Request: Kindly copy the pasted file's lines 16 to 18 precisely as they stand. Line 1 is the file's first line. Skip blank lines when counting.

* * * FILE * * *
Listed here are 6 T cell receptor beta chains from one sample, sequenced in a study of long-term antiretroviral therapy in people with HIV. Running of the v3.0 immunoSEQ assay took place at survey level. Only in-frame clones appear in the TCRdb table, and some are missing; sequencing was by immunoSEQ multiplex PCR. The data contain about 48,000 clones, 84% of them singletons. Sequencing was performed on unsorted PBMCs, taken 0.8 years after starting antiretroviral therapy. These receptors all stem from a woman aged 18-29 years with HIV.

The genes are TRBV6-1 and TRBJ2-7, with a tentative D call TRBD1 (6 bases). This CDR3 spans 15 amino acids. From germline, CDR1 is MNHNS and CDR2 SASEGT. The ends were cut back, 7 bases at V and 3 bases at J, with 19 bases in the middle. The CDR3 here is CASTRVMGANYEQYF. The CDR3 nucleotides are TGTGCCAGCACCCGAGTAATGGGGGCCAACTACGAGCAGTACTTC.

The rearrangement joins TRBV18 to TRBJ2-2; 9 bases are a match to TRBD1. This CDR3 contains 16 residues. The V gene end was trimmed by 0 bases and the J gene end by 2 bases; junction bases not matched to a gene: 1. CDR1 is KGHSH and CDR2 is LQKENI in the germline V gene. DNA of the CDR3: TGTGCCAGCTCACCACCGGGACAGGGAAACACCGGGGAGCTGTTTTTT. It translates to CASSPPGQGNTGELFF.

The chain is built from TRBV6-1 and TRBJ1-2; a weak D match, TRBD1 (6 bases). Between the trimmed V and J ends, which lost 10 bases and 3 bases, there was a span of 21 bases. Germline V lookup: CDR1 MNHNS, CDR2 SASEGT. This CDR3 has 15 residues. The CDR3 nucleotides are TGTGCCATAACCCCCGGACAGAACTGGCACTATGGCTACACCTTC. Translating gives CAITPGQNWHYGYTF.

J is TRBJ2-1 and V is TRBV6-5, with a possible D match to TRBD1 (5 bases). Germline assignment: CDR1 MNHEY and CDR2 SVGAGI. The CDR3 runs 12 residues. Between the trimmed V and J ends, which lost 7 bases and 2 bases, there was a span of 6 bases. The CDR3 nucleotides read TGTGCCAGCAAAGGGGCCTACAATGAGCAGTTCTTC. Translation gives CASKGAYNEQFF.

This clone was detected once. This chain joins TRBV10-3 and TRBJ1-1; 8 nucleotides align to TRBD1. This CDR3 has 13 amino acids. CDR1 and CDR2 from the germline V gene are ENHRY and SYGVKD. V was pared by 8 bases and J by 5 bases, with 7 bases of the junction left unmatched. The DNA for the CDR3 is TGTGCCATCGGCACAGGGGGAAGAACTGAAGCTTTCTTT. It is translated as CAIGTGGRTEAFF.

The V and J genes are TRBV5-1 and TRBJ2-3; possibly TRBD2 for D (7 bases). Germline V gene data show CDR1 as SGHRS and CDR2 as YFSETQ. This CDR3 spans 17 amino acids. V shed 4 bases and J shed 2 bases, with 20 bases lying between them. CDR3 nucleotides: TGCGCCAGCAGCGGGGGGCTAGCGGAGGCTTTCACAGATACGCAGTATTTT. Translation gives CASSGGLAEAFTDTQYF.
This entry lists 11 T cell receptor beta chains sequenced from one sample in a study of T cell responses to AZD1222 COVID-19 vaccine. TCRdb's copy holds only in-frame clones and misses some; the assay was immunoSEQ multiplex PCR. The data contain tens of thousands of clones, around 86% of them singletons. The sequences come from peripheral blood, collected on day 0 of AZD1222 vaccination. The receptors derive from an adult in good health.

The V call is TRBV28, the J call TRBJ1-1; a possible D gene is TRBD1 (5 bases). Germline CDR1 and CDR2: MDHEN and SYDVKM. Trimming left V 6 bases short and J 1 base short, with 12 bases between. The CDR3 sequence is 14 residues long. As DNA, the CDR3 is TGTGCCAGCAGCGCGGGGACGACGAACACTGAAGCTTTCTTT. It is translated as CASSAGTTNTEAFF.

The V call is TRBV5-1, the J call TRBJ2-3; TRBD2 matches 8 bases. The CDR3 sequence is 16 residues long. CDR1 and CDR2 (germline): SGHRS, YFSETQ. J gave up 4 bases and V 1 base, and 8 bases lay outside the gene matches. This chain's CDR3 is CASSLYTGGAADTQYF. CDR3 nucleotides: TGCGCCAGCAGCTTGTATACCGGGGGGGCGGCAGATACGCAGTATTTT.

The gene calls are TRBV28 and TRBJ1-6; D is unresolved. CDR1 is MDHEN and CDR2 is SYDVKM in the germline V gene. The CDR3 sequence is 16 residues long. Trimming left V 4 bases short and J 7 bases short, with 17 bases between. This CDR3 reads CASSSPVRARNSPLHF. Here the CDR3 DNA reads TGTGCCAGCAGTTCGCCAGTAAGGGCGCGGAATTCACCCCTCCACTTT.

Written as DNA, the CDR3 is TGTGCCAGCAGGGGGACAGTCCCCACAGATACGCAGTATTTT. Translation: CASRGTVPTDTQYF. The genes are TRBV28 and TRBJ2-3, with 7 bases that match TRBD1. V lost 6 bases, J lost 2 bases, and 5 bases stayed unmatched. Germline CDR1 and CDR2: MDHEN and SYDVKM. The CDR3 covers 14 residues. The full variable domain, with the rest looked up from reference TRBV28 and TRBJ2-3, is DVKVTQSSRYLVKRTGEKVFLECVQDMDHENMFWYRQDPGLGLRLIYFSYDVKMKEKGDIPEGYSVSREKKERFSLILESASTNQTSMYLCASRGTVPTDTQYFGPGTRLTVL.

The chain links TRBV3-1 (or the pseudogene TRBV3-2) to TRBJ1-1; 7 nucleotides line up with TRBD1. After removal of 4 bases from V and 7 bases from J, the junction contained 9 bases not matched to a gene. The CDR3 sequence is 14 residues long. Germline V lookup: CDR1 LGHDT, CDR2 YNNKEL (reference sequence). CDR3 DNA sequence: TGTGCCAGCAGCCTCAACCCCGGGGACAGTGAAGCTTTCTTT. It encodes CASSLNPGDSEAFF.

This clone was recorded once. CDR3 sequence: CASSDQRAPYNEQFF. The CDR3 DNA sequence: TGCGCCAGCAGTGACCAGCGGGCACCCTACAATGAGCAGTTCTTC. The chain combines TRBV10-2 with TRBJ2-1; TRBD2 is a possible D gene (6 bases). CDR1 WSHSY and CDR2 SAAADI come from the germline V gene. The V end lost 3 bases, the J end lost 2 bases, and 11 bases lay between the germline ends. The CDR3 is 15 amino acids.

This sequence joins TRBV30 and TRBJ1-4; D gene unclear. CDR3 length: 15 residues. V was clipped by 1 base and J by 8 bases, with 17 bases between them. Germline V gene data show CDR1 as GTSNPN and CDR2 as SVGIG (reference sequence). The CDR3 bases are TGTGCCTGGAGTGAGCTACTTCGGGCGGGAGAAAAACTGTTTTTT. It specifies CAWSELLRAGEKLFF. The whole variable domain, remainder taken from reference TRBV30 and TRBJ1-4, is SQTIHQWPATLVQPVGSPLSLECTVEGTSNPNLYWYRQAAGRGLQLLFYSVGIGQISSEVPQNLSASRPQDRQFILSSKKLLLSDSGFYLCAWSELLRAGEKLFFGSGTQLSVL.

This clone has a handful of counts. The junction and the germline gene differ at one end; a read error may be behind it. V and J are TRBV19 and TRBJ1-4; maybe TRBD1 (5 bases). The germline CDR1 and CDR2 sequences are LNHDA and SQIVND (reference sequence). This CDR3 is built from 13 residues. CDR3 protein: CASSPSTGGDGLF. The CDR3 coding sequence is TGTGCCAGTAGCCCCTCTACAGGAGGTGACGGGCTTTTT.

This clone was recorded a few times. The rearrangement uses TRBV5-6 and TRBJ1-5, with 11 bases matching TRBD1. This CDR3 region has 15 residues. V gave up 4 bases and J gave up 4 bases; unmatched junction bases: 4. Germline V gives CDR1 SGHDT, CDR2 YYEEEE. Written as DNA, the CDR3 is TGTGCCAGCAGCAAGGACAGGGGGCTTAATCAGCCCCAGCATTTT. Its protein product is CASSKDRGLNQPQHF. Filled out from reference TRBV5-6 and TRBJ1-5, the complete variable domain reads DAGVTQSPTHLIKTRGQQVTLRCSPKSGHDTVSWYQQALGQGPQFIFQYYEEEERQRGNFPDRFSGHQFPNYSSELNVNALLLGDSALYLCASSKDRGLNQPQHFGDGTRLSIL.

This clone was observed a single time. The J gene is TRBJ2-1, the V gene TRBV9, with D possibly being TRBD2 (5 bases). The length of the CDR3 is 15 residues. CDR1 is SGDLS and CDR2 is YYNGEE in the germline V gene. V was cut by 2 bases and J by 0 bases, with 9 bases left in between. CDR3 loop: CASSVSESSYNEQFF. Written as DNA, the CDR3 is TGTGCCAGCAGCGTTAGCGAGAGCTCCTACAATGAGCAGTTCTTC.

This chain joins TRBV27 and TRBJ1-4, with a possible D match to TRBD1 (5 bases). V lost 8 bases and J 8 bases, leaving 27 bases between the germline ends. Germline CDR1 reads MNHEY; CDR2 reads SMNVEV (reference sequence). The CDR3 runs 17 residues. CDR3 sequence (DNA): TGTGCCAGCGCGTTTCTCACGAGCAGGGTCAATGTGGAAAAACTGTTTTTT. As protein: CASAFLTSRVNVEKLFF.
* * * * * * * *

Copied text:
This clone has a handful of counts. The junction and the germline gene differ at one end; a read error may be behind it. V and J are TRBV19 and TRBJ1-4; maybe TRBD1 (5 bases). The germline CDR1 and CDR2 sequences are LNHDA and SQIVND (reference sequence). This CDR3 is built from 13 residues. CDR3 protein: CASSPSTGGDGLF. The CDR3 coding sequence is TGTGCCAGTAGCCCCTCTACAGGAGGTGACGGGCTTTTT.

This clone was recorded a few times. The rearrangement uses TRBV5-6 and TRBJ1-5, with 11 bases matching TRBD1. This CDR3 region has 15 residues. V gave up 4 bases and J gave up 4 bases; unmatched junction bases: 4. Germline V gives CDR1 SGHDT, CDR2 YYEEEE. Written as DNA, the CDR3 is TGTGCCAGCAGCAAGGACAGGGGGCTTAATCAGCCCCAGCATTTT. Its protein product is CASSKDRGLNQPQHF. Filled out from reference TRBV5-6 and TRBJ1-5, the complete variable domain reads DAGVTQSPTHLIKTRGQQVTLRCSPKSGHDTVSWYQQALGQGPQFIFQYYEEEERQRGNFPDRFSGHQFPNYSSELNVNALLLGDSALYLCASSKDRGLNQPQHFGDGTRLSIL.

This clone was observed a single time. The J gene is TRBJ2-1, the V gene TRBV9, with D possibly being TRBD2 (5 bases). The length of the CDR3 is 15 residues. CDR1 is SGDLS and CDR2 is YYNGEE in the germline V gene. V was cut by 2 bases and J by 0 bases, with 9 bases left in between. CDR3 loop: CASSVSESSYNEQFF. Written as DNA, the CDR3 is TGTGCCAGCAGCGTTAGCGAGAGCTCCTACAATGAGCAGTTCTTC.